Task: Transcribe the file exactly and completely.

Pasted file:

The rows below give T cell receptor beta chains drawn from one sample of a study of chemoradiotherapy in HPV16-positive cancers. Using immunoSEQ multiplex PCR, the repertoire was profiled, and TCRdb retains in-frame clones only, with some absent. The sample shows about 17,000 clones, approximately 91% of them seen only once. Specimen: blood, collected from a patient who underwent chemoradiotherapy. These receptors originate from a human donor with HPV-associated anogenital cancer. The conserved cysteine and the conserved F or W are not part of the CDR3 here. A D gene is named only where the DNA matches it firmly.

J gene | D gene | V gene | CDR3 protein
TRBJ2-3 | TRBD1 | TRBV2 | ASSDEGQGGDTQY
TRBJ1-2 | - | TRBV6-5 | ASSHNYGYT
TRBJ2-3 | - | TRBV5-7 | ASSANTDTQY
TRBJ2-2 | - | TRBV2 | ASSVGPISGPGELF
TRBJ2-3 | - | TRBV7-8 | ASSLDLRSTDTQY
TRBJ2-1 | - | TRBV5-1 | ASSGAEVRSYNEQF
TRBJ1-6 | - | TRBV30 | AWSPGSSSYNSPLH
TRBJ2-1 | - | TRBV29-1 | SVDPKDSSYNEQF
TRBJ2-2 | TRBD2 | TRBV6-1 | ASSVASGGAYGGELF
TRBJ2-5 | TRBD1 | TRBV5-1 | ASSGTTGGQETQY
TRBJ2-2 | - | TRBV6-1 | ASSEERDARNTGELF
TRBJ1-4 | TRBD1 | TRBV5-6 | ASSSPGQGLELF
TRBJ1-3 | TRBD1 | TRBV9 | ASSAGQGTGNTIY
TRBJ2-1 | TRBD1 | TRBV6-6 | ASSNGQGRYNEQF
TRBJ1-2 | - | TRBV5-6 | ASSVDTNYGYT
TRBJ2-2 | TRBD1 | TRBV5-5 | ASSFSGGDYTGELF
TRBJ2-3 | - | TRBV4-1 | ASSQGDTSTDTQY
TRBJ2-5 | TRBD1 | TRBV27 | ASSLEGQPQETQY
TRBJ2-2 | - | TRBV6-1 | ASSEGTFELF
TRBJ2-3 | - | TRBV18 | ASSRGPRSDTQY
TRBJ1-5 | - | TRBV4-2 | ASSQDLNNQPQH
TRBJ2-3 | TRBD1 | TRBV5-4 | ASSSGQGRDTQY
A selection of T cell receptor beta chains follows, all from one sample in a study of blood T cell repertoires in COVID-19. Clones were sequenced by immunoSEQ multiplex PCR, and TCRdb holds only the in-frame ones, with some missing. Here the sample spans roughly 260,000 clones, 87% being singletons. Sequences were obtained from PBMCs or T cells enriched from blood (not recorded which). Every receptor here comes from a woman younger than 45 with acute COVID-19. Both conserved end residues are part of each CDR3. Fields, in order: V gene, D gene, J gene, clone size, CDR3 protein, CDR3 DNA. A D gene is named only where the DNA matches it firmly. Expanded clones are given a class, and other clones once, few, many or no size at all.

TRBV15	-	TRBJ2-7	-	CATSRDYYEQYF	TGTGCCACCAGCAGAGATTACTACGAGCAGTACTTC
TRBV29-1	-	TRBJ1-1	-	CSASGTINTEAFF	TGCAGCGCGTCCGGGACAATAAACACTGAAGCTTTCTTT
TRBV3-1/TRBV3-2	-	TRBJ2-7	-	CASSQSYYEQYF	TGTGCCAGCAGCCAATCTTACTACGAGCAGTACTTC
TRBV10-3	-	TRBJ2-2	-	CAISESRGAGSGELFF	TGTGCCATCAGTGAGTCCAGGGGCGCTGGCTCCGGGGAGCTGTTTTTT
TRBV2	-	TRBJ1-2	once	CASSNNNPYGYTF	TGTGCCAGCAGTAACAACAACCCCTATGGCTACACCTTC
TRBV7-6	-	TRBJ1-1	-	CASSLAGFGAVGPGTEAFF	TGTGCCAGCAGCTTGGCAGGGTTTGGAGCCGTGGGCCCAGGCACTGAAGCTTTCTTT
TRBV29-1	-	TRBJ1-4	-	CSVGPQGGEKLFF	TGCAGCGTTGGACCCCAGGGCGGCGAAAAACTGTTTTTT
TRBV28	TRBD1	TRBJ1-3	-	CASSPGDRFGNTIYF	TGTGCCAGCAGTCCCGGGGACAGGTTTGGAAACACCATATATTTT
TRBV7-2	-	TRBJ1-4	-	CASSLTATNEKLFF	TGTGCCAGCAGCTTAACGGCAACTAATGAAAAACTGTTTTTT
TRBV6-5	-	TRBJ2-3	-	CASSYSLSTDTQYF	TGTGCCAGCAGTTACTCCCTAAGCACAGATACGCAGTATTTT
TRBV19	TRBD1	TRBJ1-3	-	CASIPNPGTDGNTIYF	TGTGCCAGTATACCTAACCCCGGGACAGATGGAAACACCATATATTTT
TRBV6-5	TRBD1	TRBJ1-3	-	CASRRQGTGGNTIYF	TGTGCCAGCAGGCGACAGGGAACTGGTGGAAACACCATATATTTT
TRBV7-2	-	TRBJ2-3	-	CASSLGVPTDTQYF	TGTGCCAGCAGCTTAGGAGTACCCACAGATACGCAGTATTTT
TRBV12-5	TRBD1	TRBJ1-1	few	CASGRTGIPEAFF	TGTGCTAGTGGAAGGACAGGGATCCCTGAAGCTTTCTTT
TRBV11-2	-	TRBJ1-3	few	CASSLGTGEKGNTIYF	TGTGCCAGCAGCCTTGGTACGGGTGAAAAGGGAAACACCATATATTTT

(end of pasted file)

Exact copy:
The rows below give T cell receptor beta chains drawn from one sample of a study of chemoradiotherapy in HPV16-positive cancers. Using immunoSEQ multiplex PCR, the repertoire was profiled, and TCRdb retains in-frame clones only, with some absent. The sample shows about 17,000 clones, approximately 91% of them seen only once. Specimen: blood, collected from a patient who underwent chemoradiotherapy. These receptors originate from a human donor with HPV-associated anogenital cancer. The conserved cysteine and the conserved F or W are not part of the CDR3 here. A D gene is named only where the DNA matches it firmly.

J gene | D gene | V gene | CDR3 protein
TRBJ2-3 | TRBD1 | TRBV2 | ASSDEGQGGDTQY
TRBJ1-2 | - | TRBV6-5 | ASSHNYGYT
TRBJ2-3 | - | TRBV5-7 | ASSANTDTQY
TRBJ2-2 | - | TRBV2 | ASSVGPISGPGELF
TRBJ2-3 | - | TRBV7-8 | ASSLDLRSTDTQY
TRBJ2-1 | - | TRBV5-1 | ASSGAEVRSYNEQF
TRBJ1-6 | - | TRBV30 | AWSPGSSSYNSPLH
TRBJ2-1 | - | TRBV29-1 | SVDPKDSSYNEQF
TRBJ2-2 | TRBD2 | TRBV6-1 | ASSVASGGAYGGELF
TRBJ2-5 | TRBD1 | TRBV5-1 | ASSGTTGGQETQY
TRBJ2-2 | - | TRBV6-1 | ASSEERDARNTGELF
TRBJ1-4 | TRBD1 | TRBV5-6 | ASSSPGQGLELF
TRBJ1-3 | TRBD1 | TRBV9 | ASSAGQGTGNTIY
TRBJ2-1 | TRBD1 | TRBV6-6 | ASSNGQGRYNEQF
TRBJ1-2 | - | TRBV5-6 | ASSVDTNYGYT
TRBJ2-2 | TRBD1 | TRBV5-5 | ASSFSGGDYTGELF
TRBJ2-3 | - | TRBV4-1 | ASSQGDTSTDTQY
TRBJ2-5 | TRBD1 | TRBV27 | ASSLEGQPQETQY
TRBJ2-2 | - | TRBV6-1 | ASSEGTFELF
TRBJ2-3 | - | TRBV18 | ASSRGPRSDTQY
TRBJ1-5 | - | TRBV4-2 | ASSQDLNNQPQH
TRBJ2-3 | TRBD1 | TRBV5-4 | ASSSGQGRDTQY
A selection of T cell receptor beta chains follows, all from one sample in a study of blood T cell repertoires in COVID-19. Clones were sequenced by immunoSEQ multiplex PCR, and TCRdb holds only the in-frame ones, with some missing. Here the sample spans roughly 260,000 clones, 87% being singletons. Sequences were obtained from PBMCs or T cells enriched from blood (not recorded which). Every receptor here comes from a woman younger than 45 with acute COVID-19. Both conserved end residues are part of each CDR3. Fields, in order: V gene, D gene, J gene, clone size, CDR3 protein, CDR3 DNA. A D gene is named only where the DNA matches it firmly. Expanded clones are given a class, and other clones once, few, many or no size at all.

TRBV15	-	TRBJ2-7	-	CATSRDYYEQYF	TGTGCCACCAGCAGAGATTACTACGAGCAGTACTTC
TRBV29-1	-	TRBJ1-1	-	CSASGTINTEAFF	TGCAGCGCGTCCGGGACAATAAACACTGAAGCTTTCTTT
TRBV3-1/TRBV3-2	-	TRBJ2-7	-	CASSQSYYEQYF	TGTGCCAGCAGCCAATCTTACTACGAGCAGTACTTC
TRBV10-3	-	TRBJ2-2	-	CAISESRGAGSGELFF	TGTGCCATCAGTGAGTCCAGGGGCGCTGGCTCCGGGGAGCTGTTTTTT
TRBV2	-	TRBJ1-2	once	CASSNNNPYGYTF	TGTGCCAGCAGTAACAACAACCCCTATGGCTACACCTTC
TRBV7-6	-	TRBJ1-1	-	CASSLAGFGAVGPGTEAFF	TGTGCCAGCAGCTTGGCAGGGTTTGGAGCCGTGGGCCCAGGCACTGAAGCTTTCTTT
TRBV29-1	-	TRBJ1-4	-	CSVGPQGGEKLFF	TGCAGCGTTGGACCCCAGGGCGGCGAAAAACTGTTTTTT
TRBV28	TRBD1	TRBJ1-3	-	CASSPGDRFGNTIYF	TGTGCCAGCAGTCCCGGGGACAGGTTTGGAAACACCATATATTTT
TRBV7-2	-	TRBJ1-4	-	CASSLTATNEKLFF	TGTGCCAGCAGCTTAACGGCAACTAATGAAAAACTGTTTTTT
TRBV6-5	-	TRBJ2-3	-	CASSYSLSTDTQYF	TGTGCCAGCAGTTACTCCCTAAGCACAGATACGCAGTATTTT
TRBV19	TRBD1	TRBJ1-3	-	CASIPNPGTDGNTIYF	TGTGCCAGTATACCTAACCCCGGGACAGATGGAAACACCATATATTTT
TRBV6-5	TRBD1	TRBJ1-3	-	CASRRQGTGGNTIYF	TGTGCCAGCAGGCGACAGGGAACTGGTGGAAACACCATATATTTT
TRBV7-2	-	TRBJ2-3	-	CASSLGVPTDTQYF	TGTGCCAGCAGCTTAGGAGTACCCACAGATACGCAGTATTTT
TRBV12-5	TRBD1	TRBJ1-1	few	CASGRTGIPEAFF	TGTGCTAGTGGAAGGACAGGGATCCCTGAAGCTTTCTTT
TRBV11-2	-	TRBJ1-3	few	CASSLGTGEKGNTIYF	TGTGCCAGCAGCCTTGGTACGGGTGAAAAGGGAAACACCATATATTTT